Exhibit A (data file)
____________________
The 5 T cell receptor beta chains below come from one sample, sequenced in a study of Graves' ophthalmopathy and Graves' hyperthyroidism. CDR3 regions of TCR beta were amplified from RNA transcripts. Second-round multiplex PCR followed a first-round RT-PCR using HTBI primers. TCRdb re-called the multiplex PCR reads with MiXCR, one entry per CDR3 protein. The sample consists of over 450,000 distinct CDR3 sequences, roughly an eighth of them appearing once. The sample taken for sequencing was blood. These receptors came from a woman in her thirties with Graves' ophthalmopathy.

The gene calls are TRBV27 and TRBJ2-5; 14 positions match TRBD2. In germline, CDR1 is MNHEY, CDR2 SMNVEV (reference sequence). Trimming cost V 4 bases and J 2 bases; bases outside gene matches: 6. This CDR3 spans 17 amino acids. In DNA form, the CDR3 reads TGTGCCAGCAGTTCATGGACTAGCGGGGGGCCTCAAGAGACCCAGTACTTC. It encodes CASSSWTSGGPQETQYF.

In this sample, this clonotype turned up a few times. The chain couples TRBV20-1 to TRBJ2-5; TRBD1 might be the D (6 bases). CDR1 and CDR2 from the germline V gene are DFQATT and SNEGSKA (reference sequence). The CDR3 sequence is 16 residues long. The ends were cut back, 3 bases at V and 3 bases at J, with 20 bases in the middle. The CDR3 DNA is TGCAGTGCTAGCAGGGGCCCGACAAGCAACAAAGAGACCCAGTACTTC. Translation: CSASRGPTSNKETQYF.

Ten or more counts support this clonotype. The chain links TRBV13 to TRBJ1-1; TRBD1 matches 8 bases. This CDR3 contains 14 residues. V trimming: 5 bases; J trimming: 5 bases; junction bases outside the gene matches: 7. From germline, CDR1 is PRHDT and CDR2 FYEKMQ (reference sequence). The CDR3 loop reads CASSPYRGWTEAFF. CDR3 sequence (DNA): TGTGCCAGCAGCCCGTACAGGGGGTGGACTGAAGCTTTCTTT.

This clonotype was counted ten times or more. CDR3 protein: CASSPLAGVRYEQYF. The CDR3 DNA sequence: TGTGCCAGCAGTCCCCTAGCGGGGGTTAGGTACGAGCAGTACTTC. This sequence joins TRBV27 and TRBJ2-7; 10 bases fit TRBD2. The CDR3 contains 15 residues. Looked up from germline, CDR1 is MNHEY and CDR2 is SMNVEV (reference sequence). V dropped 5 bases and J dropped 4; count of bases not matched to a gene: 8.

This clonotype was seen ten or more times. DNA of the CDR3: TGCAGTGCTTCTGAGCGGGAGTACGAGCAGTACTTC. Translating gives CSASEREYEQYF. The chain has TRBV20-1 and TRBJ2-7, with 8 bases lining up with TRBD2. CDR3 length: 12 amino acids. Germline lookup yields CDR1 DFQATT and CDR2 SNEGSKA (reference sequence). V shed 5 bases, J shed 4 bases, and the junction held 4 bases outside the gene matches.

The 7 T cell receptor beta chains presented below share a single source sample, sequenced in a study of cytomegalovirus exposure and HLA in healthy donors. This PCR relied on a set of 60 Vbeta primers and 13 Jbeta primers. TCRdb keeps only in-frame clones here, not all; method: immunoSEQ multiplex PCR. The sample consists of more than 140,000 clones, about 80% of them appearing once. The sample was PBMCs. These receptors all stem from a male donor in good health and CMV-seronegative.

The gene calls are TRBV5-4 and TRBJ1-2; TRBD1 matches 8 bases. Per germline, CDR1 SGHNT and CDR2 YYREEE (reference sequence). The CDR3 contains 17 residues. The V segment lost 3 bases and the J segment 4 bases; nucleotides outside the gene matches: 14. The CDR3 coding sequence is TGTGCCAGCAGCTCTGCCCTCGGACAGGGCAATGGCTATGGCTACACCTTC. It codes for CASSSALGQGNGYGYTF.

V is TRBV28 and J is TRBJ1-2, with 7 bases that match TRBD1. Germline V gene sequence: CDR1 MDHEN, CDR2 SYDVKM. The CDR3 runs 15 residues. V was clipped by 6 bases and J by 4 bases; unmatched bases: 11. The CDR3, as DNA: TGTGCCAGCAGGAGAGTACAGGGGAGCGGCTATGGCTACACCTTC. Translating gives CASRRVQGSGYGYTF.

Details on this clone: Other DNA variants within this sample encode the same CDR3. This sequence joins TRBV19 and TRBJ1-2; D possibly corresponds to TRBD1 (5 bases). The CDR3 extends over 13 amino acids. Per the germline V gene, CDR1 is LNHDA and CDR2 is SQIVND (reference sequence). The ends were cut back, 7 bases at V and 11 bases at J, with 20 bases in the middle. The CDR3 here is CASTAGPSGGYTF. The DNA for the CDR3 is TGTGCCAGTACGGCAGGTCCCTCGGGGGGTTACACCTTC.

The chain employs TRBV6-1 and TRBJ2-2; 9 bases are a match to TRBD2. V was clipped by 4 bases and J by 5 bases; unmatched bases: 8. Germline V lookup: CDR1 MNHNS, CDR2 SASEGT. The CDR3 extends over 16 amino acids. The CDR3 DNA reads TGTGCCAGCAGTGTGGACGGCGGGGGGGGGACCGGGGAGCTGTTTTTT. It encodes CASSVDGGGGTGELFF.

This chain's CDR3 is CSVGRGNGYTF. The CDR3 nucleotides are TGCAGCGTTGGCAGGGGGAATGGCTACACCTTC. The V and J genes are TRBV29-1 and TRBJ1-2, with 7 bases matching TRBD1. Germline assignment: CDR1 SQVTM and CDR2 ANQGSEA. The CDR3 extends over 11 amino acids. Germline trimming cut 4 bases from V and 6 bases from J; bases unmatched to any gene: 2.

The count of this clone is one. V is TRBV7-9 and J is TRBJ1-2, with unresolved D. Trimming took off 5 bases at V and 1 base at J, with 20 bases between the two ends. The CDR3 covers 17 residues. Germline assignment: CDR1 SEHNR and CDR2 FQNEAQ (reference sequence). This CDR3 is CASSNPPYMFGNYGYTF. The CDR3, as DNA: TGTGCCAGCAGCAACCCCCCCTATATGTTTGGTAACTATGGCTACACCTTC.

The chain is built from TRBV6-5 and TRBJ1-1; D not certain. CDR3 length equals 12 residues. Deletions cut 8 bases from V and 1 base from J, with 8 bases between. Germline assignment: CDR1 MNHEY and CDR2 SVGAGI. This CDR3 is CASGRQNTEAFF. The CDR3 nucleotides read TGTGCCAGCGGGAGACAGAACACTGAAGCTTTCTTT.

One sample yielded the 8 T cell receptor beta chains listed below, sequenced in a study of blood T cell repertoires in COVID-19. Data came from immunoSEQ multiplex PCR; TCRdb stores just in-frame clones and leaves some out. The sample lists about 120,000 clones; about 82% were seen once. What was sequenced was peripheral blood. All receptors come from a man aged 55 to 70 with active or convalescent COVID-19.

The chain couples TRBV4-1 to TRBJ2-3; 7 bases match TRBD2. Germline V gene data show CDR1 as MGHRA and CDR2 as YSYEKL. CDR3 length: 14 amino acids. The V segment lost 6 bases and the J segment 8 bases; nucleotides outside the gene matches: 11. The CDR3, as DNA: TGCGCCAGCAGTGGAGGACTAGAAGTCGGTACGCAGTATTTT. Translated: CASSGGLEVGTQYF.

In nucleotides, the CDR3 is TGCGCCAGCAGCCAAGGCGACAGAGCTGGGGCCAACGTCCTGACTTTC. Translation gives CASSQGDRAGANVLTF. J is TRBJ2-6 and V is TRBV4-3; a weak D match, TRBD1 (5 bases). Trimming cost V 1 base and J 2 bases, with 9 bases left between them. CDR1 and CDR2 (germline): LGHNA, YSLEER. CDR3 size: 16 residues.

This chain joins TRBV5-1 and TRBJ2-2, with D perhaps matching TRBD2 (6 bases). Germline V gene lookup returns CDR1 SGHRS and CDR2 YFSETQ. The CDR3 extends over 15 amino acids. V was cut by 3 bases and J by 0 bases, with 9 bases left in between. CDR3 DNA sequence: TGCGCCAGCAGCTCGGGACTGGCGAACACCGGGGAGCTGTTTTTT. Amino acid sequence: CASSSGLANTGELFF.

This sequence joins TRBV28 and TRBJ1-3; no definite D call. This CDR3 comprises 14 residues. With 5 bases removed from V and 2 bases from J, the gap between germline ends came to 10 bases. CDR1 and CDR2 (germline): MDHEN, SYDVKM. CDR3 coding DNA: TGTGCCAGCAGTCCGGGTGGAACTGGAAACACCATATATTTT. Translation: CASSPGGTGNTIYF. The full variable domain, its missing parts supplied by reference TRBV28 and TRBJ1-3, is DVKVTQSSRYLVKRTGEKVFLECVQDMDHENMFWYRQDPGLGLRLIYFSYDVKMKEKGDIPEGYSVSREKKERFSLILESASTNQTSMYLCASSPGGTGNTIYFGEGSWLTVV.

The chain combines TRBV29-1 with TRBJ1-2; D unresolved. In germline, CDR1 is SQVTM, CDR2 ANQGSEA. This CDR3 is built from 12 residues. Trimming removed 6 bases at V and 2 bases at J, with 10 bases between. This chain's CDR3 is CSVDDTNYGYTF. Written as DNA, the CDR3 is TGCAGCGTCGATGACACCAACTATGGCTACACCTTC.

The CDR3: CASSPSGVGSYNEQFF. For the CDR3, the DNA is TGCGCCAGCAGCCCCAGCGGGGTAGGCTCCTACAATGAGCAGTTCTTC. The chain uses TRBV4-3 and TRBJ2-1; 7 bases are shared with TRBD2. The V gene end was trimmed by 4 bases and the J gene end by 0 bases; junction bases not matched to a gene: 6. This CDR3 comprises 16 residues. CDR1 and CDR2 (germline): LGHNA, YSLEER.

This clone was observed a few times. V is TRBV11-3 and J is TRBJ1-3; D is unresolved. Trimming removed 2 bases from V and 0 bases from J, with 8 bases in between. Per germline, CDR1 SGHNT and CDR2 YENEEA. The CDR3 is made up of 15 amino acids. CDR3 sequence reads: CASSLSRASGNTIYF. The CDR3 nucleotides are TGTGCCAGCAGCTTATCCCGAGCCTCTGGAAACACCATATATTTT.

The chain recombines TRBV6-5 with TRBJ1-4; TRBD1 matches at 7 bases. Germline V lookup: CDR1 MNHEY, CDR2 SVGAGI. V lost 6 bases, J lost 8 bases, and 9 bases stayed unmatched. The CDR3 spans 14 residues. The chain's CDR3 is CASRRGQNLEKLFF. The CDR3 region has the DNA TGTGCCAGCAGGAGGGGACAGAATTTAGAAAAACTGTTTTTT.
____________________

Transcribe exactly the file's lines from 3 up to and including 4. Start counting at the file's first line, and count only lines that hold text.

In this sample, this clonotype turned up a few times. The chain couples TRBV20-1 to TRBJ2-5; TRBD1 might be the D (6 bases). CDR1 and CDR2 from the germline V gene are DFQATT and SNEGSKA (reference sequence). The CDR3 sequence is 16 residues long. The ends were cut back, 3 bases at V and 3 bases at J, with 20 bases in the middle. The CDR3 DNA is TGCAGTGCTAGCAGGGGCCCGACAAGCAACAAAGAGACCCAGTACTTC. Translation: CSASRGPTSNKETQYF.

Ten or more counts support this clonotype. The chain links TRBV13 to TRBJ1-1; TRBD1 matches 8 bases. This CDR3 contains 14 residues. V trimming: 5 bases; J trimming: 5 bases; junction bases outside the gene matches: 7. From germline, CDR1 is PRHDT and CDR2 FYEKMQ (reference sequence). The CDR3 loop reads CASSPYRGWTEAFF. CDR3 sequence (DNA): TGTGCCAGCAGCCCGTACAGGGGGTGGACTGAAGCTTTCTTT.